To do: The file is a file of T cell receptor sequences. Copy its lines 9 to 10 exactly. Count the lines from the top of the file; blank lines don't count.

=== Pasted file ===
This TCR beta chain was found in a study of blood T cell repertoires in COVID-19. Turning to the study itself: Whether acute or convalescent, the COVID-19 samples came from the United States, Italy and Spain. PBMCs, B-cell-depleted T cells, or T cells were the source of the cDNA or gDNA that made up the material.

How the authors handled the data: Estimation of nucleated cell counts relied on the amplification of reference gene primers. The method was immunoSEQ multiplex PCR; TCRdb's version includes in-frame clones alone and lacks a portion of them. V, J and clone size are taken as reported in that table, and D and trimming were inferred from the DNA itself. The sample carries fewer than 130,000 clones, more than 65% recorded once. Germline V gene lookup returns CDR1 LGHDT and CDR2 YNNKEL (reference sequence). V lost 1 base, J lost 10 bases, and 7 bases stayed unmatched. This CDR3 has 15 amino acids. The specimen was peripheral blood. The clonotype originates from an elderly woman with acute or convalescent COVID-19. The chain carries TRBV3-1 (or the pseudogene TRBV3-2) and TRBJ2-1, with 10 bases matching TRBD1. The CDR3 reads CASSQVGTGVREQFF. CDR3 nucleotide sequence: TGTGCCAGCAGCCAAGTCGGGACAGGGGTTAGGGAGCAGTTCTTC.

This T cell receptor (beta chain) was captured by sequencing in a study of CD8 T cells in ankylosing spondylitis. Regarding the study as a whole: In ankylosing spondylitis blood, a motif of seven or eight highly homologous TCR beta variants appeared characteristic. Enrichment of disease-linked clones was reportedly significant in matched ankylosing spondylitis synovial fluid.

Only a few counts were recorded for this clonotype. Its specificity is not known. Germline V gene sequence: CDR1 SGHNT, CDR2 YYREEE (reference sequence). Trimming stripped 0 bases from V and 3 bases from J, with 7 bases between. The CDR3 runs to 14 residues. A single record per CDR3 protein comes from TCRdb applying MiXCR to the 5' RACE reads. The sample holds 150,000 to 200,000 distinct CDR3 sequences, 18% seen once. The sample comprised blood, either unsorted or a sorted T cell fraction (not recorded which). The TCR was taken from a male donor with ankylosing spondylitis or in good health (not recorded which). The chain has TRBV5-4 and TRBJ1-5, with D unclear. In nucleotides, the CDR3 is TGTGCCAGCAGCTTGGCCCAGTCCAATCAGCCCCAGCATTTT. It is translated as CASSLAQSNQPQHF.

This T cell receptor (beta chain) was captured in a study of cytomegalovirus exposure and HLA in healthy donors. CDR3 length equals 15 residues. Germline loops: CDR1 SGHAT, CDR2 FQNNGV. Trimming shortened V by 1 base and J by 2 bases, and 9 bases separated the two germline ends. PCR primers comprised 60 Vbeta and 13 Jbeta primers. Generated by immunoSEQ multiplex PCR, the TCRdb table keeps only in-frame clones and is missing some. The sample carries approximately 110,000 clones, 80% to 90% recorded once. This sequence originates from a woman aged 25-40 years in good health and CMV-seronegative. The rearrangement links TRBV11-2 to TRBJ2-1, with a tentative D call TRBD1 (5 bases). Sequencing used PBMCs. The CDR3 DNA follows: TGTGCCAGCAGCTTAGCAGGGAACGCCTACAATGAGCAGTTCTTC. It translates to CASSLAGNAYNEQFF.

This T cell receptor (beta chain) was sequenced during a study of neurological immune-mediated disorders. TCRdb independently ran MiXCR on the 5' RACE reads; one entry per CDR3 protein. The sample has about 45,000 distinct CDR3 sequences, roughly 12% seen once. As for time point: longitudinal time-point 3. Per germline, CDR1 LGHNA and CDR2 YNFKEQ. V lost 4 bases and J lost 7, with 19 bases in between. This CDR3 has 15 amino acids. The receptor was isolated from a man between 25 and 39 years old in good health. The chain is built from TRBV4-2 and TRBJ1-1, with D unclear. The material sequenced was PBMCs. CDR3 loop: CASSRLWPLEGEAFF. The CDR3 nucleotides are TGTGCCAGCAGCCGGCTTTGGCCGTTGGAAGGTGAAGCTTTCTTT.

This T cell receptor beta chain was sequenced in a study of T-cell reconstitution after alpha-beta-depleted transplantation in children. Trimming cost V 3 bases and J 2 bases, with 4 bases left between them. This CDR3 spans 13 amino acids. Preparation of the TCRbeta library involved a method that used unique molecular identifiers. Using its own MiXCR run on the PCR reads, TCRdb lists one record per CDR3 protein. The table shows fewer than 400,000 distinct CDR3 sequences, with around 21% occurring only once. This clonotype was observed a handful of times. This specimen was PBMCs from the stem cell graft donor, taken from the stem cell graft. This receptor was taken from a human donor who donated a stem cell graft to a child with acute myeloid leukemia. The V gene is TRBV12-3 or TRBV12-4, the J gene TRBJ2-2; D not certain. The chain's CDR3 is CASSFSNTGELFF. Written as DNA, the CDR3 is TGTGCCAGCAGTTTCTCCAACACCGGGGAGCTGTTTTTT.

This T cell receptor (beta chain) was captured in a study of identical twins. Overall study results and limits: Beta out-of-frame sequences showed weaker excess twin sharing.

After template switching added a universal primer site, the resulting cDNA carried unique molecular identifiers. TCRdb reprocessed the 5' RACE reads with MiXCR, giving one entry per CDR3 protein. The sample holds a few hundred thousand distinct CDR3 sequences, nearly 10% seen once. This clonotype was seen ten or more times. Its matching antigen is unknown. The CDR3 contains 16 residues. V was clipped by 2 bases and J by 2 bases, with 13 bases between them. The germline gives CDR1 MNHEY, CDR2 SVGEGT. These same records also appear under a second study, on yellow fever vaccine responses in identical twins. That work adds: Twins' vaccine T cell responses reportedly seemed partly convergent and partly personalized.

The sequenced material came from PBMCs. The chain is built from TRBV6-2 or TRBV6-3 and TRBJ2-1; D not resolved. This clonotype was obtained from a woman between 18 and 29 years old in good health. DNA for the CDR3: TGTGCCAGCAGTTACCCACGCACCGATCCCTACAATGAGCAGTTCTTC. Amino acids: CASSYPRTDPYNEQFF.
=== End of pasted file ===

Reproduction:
After template switching added a universal primer site, the resulting cDNA carried unique molecular identifiers. TCRdb reprocessed the 5' RACE reads with MiXCR, giving one entry per CDR3 protein. The sample holds a few hundred thousand distinct CDR3 sequences, nearly 10% seen once. This clonotype was seen ten or more times. Its matching antigen is unknown. The CDR3 contains 16 residues. V was clipped by 2 bases and J by 2 bases, with 13 bases between them. The germline gives CDR1 MNHEY, CDR2 SVGEGT. These same records also appear under a second study, on yellow fever vaccine responses in identical twins. That work adds: Twins' vaccine T cell responses reportedly seemed partly convergent and partly personalized.

The sequenced material came from PBMCs. The chain is built from TRBV6-2 or TRBV6-3 and TRBJ2-1; D not resolved. This clonotype was obtained from a woman between 18 and 29 years old in good health. DNA for the CDR3: TGTGCCAGCAGTTACCCACGCACCGATCCCTACAATGAGCAGTTCTTC. Amino acids: CASSYPRTDPYNEQFF.